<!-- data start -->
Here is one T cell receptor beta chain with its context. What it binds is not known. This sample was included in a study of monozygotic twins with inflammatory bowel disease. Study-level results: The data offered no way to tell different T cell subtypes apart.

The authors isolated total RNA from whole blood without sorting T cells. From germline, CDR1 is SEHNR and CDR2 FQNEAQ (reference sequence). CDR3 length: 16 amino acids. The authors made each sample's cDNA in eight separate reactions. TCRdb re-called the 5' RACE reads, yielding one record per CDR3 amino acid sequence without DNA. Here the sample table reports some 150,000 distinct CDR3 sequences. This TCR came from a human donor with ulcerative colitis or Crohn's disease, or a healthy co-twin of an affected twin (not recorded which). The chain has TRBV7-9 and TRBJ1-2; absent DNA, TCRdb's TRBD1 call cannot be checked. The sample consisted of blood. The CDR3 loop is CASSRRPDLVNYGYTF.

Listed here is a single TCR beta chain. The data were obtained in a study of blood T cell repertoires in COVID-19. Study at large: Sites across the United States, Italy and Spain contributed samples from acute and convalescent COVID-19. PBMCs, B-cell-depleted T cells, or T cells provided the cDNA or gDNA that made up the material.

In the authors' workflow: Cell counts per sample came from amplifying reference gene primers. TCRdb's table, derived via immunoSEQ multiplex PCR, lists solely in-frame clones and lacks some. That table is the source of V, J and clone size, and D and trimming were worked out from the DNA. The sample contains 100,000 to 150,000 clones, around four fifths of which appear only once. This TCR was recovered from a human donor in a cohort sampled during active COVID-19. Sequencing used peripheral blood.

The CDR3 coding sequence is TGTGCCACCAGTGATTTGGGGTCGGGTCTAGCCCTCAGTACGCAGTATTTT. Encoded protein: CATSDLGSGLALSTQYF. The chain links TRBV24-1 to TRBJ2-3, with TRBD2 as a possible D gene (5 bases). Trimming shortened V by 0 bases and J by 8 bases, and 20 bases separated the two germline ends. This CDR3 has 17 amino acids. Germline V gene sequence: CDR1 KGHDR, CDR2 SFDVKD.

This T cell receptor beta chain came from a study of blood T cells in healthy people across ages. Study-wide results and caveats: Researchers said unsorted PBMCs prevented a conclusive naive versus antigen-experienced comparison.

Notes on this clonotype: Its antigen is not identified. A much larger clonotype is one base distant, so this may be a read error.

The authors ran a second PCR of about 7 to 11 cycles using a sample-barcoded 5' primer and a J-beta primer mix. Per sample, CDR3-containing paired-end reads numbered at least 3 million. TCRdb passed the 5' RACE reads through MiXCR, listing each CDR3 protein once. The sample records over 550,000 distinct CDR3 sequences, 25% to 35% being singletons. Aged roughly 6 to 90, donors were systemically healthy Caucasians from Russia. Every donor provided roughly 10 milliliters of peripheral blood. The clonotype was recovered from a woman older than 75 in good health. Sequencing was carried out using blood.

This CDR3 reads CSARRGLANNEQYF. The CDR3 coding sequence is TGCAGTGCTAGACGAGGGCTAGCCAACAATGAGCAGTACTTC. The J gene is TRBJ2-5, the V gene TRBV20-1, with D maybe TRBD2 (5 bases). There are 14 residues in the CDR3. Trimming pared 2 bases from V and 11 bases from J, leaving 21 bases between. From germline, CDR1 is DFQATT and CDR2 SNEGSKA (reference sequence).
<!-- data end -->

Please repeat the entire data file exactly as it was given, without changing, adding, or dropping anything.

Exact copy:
Here is one T cell receptor beta chain with its context. What it binds is not known. This sample was included in a study of monozygotic twins with inflammatory bowel disease. Study-level results: The data offered no way to tell different T cell subtypes apart.

The authors isolated total RNA from whole blood without sorting T cells. From germline, CDR1 is SEHNR and CDR2 FQNEAQ (reference sequence). CDR3 length: 16 amino acids. The authors made each sample's cDNA in eight separate reactions. TCRdb re-called the 5' RACE reads, yielding one record per CDR3 amino acid sequence without DNA. Here the sample table reports some 150,000 distinct CDR3 sequences. This TCR came from a human donor with ulcerative colitis or Crohn's disease, or a healthy co-twin of an affected twin (not recorded which). The chain has TRBV7-9 and TRBJ1-2; absent DNA, TCRdb's TRBD1 call cannot be checked. The sample consisted of blood. The CDR3 loop is CASSRRPDLVNYGYTF.

Listed here is a single TCR beta chain. The data were obtained in a study of blood T cell repertoires in COVID-19. Study at large: Sites across the United States, Italy and Spain contributed samples from acute and convalescent COVID-19. PBMCs, B-cell-depleted T cells, or T cells provided the cDNA or gDNA that made up the material.

In the authors' workflow: Cell counts per sample came from amplifying reference gene primers. TCRdb's table, derived via immunoSEQ multiplex PCR, lists solely in-frame clones and lacks some. That table is the source of V, J and clone size, and D and trimming were worked out from the DNA. The sample contains 100,000 to 150,000 clones, around four fifths of which appear only once. This TCR was recovered from a human donor in a cohort sampled during active COVID-19. Sequencing used peripheral blood.

The CDR3 coding sequence is TGTGCCACCAGTGATTTGGGGTCGGGTCTAGCCCTCAGTACGCAGTATTTT. Encoded protein: CATSDLGSGLALSTQYF. The chain links TRBV24-1 to TRBJ2-3, with TRBD2 as a possible D gene (5 bases). Trimming shortened V by 0 bases and J by 8 bases, and 20 bases separated the two germline ends. This CDR3 has 17 amino acids. Germline V gene sequence: CDR1 KGHDR, CDR2 SFDVKD.

This T cell receptor beta chain came from a study of blood T cells in healthy people across ages. Study-wide results and caveats: Researchers said unsorted PBMCs prevented a conclusive naive versus antigen-experienced comparison.

Notes on this clonotype: Its antigen is not identified. A much larger clonotype is one base distant, so this may be a read error.

The authors ran a second PCR of about 7 to 11 cycles using a sample-barcoded 5' primer and a J-beta primer mix. Per sample, CDR3-containing paired-end reads numbered at least 3 million. TCRdb passed the 5' RACE reads through MiXCR, listing each CDR3 protein once. The sample records over 550,000 distinct CDR3 sequences, 25% to 35% being singletons. Aged roughly 6 to 90, donors were systemically healthy Caucasians from Russia. Every donor provided roughly 10 milliliters of peripheral blood. The clonotype was recovered from a woman older than 75 in good health. Sequencing was carried out using blood.

This CDR3 reads CSARRGLANNEQYF. The CDR3 coding sequence is TGCAGTGCTAGACGAGGGCTAGCCAACAATGAGCAGTACTTC. The J gene is TRBJ2-5, the V gene TRBV20-1, with D maybe TRBD2 (5 bases). There are 14 residues in the CDR3. Trimming pared 2 bases from V and 11 bases from J, leaving 21 bases between. From germline, CDR1 is DFQATT and CDR2 SNEGSKA (reference sequence).